Imagine you run a small shop, filled with things you think people will buy: fresh vegetables, sustainably-sourced furniture, fair trade coffee.
But none of it sells.
People might even tell you they want those things, but they still don’t buy. Even worse, your shelves now have no room to sell anything else.
These are the basic challenges of supply and demand, and a useful framework to think about internal communications.
For example, I sometimes see intranet homages loaded with worthy content, but nobody consuming it. The content is all supply-driven, without looking at demand or delivery challenges. The customers are frustrated too: they want things, but they have to work their way past your stall to get to what really interests them.
Identifying Communications Demand
We talk a lot about measurement in internal communications, but few organizations measure systematically, and even know what actions to take when the data comes in. It’s like seeing a product sells well one week but not changing your supply tactics to repeat it.
Demand can often be very localized too. Think of Yorkshire Tea, Philly Cheesesteaks or Korean kimchi. None of these are big global sellers, but they do have strong local markets.
Communications teams that use global metrics dashboards risk smoothing out insights by looking at data that is too broad. For example, if you only ask, “What was our most-read news article?” chances are it will be a corporate-wide one due to the size of the potential audience.
Wouldn’t you be more excited to see 80 percent of a small target audience read a story rather than 5 percent of a large audience? There's often a higher demand for news with a local context because the potential impact on the reader is higher, even if the significance company-wide is lower. Comms teams should balance this by using local dashboards as well as global ones.
Connecting Comms with Consumers
Other times, like goods delivered to a depot that never make their way to the shelf, the supply is there but people don't see it.
This is where personalization can help. Delivering content specific to an employee's needs and interests can surface communications that otherwise would go unnoticed.
Motivation is another strong factor in communications success. When an intranet includes transactions and collaboration it becomes more viable as a communication channel. Using your intranet purely to push communications messages is the digital equivalent of bussing people to see a billboard in the desert rather than erecting it on an already busy highway.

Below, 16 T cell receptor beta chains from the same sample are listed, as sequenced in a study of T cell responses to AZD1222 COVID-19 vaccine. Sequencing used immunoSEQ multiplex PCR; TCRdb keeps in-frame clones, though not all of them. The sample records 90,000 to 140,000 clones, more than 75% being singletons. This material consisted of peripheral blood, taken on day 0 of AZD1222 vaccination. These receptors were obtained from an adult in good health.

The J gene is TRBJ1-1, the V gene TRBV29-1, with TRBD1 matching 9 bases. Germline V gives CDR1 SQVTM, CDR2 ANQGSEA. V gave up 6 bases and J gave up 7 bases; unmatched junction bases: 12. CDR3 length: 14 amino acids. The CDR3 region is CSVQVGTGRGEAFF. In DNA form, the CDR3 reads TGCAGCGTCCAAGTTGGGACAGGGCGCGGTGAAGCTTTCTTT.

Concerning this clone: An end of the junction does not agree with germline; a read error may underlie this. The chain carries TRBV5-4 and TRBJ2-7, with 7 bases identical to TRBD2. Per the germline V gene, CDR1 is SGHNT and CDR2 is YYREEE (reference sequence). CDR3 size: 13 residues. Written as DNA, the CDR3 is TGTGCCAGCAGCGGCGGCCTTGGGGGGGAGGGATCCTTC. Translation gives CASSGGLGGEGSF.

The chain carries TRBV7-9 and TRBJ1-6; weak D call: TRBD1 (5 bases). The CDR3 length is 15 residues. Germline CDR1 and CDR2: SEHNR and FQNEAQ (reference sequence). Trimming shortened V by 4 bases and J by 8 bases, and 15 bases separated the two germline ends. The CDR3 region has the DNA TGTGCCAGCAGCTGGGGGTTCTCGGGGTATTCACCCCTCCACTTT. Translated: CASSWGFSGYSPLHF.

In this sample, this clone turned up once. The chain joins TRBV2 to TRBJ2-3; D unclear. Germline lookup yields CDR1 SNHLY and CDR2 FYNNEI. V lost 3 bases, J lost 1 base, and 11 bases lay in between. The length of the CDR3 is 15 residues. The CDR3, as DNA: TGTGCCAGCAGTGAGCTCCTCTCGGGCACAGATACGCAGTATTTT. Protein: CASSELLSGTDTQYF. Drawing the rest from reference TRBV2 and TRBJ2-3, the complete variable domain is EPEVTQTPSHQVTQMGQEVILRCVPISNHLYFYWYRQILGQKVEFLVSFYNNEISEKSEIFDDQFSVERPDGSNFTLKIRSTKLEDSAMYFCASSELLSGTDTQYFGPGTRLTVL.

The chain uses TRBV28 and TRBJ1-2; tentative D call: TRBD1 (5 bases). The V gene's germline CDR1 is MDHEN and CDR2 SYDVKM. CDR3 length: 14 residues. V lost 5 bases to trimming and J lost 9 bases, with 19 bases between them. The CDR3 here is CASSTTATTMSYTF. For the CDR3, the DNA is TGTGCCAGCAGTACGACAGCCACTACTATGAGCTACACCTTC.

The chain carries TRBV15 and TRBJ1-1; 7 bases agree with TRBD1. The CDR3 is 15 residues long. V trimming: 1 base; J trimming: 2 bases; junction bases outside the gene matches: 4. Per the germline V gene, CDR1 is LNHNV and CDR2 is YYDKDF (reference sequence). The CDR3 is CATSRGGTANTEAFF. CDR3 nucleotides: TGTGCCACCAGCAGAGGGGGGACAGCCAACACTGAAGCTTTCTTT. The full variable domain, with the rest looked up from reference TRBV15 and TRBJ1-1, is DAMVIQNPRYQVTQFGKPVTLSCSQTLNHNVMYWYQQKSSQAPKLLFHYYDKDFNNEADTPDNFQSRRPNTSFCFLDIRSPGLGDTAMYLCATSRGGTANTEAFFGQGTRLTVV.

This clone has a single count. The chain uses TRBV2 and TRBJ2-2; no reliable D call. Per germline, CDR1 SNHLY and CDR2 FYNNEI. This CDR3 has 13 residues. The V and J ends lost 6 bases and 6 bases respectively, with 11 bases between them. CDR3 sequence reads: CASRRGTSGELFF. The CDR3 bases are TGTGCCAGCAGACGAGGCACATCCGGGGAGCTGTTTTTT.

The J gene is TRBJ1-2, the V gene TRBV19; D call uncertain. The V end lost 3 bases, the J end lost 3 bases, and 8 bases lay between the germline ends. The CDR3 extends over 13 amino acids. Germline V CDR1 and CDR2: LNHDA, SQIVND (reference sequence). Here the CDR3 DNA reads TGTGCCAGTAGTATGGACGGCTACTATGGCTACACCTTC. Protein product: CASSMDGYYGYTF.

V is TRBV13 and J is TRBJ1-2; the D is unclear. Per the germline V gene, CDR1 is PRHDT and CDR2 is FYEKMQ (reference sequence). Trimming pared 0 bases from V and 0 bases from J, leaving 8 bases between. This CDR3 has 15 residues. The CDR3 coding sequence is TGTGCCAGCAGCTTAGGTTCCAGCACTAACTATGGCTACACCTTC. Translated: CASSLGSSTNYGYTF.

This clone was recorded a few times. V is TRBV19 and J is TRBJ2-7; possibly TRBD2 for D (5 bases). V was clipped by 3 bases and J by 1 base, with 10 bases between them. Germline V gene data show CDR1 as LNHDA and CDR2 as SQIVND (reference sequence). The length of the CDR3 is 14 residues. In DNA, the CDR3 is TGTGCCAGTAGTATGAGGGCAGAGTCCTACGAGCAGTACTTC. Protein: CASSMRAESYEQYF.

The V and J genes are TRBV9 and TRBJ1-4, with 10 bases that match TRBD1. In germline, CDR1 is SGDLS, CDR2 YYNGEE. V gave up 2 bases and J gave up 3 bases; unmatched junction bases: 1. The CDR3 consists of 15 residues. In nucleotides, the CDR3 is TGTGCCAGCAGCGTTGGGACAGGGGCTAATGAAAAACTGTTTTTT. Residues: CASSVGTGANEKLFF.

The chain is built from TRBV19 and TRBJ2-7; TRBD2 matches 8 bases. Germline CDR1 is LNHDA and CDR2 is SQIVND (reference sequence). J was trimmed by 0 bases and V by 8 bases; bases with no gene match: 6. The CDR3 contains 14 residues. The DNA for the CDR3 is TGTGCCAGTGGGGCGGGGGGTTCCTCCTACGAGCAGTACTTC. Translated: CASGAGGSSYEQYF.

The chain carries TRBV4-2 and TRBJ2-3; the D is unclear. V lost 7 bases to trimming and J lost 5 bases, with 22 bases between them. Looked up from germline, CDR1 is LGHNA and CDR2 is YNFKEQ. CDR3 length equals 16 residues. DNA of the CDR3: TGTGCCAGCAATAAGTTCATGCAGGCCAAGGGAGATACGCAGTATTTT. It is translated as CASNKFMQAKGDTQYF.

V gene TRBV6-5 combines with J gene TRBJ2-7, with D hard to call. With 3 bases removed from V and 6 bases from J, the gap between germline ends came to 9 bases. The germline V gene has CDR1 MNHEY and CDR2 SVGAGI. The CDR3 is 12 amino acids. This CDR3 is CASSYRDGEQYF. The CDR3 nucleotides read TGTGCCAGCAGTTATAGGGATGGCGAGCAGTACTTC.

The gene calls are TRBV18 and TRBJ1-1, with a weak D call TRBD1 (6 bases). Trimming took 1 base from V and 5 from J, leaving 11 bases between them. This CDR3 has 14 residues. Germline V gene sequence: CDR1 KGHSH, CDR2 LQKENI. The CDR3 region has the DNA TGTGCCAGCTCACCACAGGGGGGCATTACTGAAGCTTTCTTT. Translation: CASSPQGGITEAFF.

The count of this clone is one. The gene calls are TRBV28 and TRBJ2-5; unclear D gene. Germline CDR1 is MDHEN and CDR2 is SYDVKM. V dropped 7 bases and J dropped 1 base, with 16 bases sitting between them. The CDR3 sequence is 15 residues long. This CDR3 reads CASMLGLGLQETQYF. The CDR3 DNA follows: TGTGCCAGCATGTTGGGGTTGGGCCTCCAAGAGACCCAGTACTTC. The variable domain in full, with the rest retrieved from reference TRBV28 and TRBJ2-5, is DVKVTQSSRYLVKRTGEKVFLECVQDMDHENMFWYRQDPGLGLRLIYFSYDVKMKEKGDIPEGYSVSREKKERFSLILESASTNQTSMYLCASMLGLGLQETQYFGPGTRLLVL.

Get Your Comms Distribution Right
Internal communicators used to ask, "How can I make my intranet a one-stop shop?" which implies success is somehow linked to shutting other channels down.
This battle was lost long ago on the internet, where content exists in a network of sharing and re-use. Consider, for example, how many stories from newspaper sites are consumed directly within Facebook.
Of course you can still publish news on your intranet. But you have to market it in other channels, such as enterprise social networks, digital signage and potentially process-specific tools such as CRM systems and point-of-sale terminals. We’ve seen a big uptick in apps dedicated to delivering mobile communications, such as SocialChorus and APPrise.
When to Communicate 'I Don't Know'
The most common complaint during times of change in a business is, "managers never tell us anything." This assumes all decisions have been made, but managers are keeping staff in the dark — which is read as a display of power or unconcern, neither of which is good for employee morale.
In truth, the decision is still up in the air and consultations are ongoing. Sometimes management tells those directly affected personally before a general announcement — sometimes the silence is because management wants to do right by employees.
So what and where do you communicate in this kind of situation? Social channels, and where possible, face to face, helps here. A formal news article announcing "We're still thinking," would be too much, but employees appreciate openness about where you are in the decision-making process.
The head of one recently-acquired company told his team, “Don’t let anyone from our new parent company tell you that your department will be moving over to somewhere else. Nothing has been decided yet, so if I don’t know it, they certainly don’t know it either. But when I do know, I’ll tell you myself.”
I admire that candor. It's time to retire the antiquated view that leaders should have all the answers. Saying you don’t know yet may not put people’s minds at rest, but it doesn't keep people in the dark. And who knows, sharing what you don't know may invite an unexpected answer.
Author's note: I’m grateful to Liz Carlile from IIED for inspiration for her article that inspired this piece: "Making communication count: a Strategic Communications Framework."